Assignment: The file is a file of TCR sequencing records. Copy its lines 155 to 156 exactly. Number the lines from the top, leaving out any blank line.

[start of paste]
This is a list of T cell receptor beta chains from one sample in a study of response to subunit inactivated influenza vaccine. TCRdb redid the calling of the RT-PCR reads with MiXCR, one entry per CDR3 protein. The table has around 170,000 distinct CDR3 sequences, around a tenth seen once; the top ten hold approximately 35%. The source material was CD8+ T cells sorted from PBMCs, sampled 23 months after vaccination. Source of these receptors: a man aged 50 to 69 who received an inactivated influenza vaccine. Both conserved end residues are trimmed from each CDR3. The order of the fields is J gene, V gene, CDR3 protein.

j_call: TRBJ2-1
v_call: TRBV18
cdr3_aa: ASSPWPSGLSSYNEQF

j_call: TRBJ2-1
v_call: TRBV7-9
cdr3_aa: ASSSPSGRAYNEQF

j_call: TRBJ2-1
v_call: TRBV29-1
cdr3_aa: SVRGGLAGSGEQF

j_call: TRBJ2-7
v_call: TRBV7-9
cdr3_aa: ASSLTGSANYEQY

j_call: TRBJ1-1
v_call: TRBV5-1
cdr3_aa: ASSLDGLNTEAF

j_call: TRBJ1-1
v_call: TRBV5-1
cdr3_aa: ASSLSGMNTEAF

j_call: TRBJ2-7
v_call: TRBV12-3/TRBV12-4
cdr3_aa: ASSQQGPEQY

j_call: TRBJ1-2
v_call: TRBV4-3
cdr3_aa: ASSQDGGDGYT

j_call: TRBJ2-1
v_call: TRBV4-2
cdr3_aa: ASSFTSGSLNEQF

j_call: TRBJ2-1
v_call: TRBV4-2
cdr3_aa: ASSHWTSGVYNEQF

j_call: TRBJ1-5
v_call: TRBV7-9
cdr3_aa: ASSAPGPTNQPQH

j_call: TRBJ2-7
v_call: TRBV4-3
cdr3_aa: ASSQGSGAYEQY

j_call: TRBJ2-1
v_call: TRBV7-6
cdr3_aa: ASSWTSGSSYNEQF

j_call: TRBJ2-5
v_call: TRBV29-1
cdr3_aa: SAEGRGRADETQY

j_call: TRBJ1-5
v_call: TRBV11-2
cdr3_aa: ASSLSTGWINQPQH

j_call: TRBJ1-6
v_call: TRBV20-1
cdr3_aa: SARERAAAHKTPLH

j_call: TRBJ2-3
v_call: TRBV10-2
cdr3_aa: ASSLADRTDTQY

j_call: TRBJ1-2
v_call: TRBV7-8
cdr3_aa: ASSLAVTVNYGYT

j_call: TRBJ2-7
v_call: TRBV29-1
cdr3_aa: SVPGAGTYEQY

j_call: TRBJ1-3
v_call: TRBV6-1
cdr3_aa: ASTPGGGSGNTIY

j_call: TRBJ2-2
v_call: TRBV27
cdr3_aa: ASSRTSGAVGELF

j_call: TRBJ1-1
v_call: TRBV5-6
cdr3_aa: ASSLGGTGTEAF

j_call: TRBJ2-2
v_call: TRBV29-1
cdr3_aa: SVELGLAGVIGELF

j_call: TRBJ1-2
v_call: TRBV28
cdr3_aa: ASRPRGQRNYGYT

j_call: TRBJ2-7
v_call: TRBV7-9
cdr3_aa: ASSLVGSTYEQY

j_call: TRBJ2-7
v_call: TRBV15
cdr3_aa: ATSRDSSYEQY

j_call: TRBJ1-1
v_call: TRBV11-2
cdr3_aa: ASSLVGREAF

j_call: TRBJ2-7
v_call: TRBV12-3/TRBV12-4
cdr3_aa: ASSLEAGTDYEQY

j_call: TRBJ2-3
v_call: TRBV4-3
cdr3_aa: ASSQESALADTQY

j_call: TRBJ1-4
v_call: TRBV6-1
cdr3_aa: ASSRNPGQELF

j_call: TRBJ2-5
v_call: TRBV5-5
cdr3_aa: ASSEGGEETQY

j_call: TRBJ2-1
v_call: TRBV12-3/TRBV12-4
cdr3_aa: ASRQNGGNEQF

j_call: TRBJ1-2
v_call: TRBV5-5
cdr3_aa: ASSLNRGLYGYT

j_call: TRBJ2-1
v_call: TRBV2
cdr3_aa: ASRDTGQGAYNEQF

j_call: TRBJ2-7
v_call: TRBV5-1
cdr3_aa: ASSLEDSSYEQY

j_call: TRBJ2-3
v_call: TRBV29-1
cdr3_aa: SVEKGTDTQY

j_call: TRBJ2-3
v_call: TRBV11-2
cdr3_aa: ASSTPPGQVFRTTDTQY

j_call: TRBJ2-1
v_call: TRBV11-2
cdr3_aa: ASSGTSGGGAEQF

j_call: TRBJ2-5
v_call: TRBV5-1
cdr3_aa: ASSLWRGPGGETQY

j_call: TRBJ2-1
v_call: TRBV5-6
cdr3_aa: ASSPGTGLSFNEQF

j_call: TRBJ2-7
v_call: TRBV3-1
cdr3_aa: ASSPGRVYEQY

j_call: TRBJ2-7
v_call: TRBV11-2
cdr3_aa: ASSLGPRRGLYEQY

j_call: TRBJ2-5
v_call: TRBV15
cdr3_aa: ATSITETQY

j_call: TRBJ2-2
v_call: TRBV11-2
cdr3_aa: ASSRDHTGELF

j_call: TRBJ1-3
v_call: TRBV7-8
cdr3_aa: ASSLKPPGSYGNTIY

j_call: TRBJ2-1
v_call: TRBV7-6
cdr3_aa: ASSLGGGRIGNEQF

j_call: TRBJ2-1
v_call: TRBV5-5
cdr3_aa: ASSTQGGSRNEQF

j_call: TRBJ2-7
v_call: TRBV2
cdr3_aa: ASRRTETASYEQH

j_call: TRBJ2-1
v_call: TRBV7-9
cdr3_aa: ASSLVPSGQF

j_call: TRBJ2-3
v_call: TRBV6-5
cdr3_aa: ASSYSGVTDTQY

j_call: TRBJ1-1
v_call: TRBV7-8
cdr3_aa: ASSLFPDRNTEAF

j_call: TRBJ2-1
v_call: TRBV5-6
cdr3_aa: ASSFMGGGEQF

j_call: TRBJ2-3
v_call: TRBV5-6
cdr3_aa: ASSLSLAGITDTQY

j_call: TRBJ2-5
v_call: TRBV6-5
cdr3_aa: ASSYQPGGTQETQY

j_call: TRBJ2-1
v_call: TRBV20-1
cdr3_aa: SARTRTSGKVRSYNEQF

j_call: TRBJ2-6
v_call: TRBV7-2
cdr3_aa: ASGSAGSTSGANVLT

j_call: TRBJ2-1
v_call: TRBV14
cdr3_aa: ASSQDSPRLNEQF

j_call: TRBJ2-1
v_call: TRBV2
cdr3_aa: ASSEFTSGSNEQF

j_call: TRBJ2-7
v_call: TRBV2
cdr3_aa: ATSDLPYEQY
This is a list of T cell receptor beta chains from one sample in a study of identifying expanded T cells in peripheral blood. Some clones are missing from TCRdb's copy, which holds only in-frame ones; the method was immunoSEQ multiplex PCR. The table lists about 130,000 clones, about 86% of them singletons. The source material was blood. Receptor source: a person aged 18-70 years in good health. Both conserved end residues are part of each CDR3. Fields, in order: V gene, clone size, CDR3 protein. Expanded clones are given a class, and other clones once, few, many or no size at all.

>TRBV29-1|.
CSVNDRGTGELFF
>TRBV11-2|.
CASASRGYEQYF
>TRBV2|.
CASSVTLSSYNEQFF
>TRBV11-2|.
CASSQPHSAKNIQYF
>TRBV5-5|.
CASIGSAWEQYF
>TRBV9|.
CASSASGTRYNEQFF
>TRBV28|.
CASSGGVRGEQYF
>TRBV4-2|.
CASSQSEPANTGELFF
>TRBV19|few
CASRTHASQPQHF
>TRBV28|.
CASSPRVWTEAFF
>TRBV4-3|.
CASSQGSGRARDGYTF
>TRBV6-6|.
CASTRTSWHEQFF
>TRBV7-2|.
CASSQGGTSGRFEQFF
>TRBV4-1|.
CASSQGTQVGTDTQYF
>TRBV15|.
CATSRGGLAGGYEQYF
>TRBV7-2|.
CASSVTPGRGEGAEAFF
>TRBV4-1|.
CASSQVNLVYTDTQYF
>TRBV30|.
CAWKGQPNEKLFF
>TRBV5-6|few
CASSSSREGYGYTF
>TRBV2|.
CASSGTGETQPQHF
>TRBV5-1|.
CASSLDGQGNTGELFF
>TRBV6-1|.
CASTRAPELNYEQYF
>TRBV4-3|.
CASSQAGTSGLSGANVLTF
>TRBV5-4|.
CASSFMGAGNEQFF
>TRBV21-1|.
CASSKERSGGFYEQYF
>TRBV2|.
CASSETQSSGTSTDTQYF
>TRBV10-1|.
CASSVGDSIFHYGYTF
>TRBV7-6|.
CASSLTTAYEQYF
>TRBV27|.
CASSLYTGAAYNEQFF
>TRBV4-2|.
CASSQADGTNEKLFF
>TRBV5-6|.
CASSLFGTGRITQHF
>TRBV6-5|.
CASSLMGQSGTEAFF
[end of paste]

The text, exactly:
j_call: TRBJ2-1
v_call: TRBV5-6